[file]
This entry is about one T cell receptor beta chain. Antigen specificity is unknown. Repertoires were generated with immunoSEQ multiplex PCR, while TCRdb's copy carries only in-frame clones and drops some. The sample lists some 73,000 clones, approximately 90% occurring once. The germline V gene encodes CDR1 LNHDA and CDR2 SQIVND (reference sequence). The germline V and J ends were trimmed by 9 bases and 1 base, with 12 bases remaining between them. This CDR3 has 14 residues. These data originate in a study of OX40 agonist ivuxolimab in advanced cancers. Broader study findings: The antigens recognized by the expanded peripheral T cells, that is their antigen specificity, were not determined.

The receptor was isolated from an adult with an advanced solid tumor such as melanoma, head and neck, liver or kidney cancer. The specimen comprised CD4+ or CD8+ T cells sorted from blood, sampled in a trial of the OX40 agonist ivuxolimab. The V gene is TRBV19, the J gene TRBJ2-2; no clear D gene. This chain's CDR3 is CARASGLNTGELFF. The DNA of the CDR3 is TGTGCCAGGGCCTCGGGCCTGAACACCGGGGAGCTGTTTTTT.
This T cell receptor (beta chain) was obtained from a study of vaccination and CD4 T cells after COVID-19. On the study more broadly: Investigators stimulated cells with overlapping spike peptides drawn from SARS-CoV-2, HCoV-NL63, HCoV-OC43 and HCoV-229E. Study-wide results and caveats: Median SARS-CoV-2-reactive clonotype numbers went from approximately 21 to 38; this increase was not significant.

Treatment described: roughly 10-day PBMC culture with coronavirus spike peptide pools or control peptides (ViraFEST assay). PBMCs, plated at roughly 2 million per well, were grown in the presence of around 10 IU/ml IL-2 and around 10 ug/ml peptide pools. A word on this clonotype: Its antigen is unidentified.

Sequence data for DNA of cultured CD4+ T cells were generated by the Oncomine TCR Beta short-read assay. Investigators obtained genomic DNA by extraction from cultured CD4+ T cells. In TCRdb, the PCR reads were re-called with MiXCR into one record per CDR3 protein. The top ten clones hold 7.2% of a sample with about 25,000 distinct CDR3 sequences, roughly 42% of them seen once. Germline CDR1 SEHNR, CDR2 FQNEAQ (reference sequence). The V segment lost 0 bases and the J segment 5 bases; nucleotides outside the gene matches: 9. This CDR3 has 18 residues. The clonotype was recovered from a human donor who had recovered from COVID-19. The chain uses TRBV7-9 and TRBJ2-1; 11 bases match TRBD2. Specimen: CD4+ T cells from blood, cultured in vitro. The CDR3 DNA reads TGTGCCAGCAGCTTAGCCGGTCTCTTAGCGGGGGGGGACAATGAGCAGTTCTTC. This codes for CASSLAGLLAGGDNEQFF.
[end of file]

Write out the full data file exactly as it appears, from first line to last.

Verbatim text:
This entry is about one T cell receptor beta chain. Antigen specificity is unknown. Repertoires were generated with immunoSEQ multiplex PCR, while TCRdb's copy carries only in-frame clones and drops some. The sample lists some 73,000 clones, approximately 90% occurring once. The germline V gene encodes CDR1 LNHDA and CDR2 SQIVND (reference sequence). The germline V and J ends were trimmed by 9 bases and 1 base, with 12 bases remaining between them. This CDR3 has 14 residues. These data originate in a study of OX40 agonist ivuxolimab in advanced cancers. Broader study findings: The antigens recognized by the expanded peripheral T cells, that is their antigen specificity, were not determined.

The receptor was isolated from an adult with an advanced solid tumor such as melanoma, head and neck, liver or kidney cancer. The specimen comprised CD4+ or CD8+ T cells sorted from blood, sampled in a trial of the OX40 agonist ivuxolimab. The V gene is TRBV19, the J gene TRBJ2-2; no clear D gene. This chain's CDR3 is CARASGLNTGELFF. The DNA of the CDR3 is TGTGCCAGGGCCTCGGGCCTGAACACCGGGGAGCTGTTTTTT.
This T cell receptor (beta chain) was obtained from a study of vaccination and CD4 T cells after COVID-19. On the study more broadly: Investigators stimulated cells with overlapping spike peptides drawn from SARS-CoV-2, HCoV-NL63, HCoV-OC43 and HCoV-229E. Study-wide results and caveats: Median SARS-CoV-2-reactive clonotype numbers went from approximately 21 to 38; this increase was not significant.

Treatment described: roughly 10-day PBMC culture with coronavirus spike peptide pools or control peptides (ViraFEST assay). PBMCs, plated at roughly 2 million per well, were grown in the presence of around 10 IU/ml IL-2 and around 10 ug/ml peptide pools. A word on this clonotype: Its antigen is unidentified.

Sequence data for DNA of cultured CD4+ T cells were generated by the Oncomine TCR Beta short-read assay. Investigators obtained genomic DNA by extraction from cultured CD4+ T cells. In TCRdb, the PCR reads were re-called with MiXCR into one record per CDR3 protein. The top ten clones hold 7.2% of a sample with about 25,000 distinct CDR3 sequences, roughly 42% of them seen once. Germline CDR1 SEHNR, CDR2 FQNEAQ (reference sequence). The V segment lost 0 bases and the J segment 5 bases; nucleotides outside the gene matches: 9. This CDR3 has 18 residues. The clonotype was recovered from a human donor who had recovered from COVID-19. The chain uses TRBV7-9 and TRBJ2-1; 11 bases match TRBD2. Specimen: CD4+ T cells from blood, cultured in vitro. The CDR3 DNA reads TGTGCCAGCAGCTTAGCCGGTCTCTTAGCGGGGGGGGACAATGAGCAGTTCTTC. This codes for CASSLAGLLAGGDNEQFF.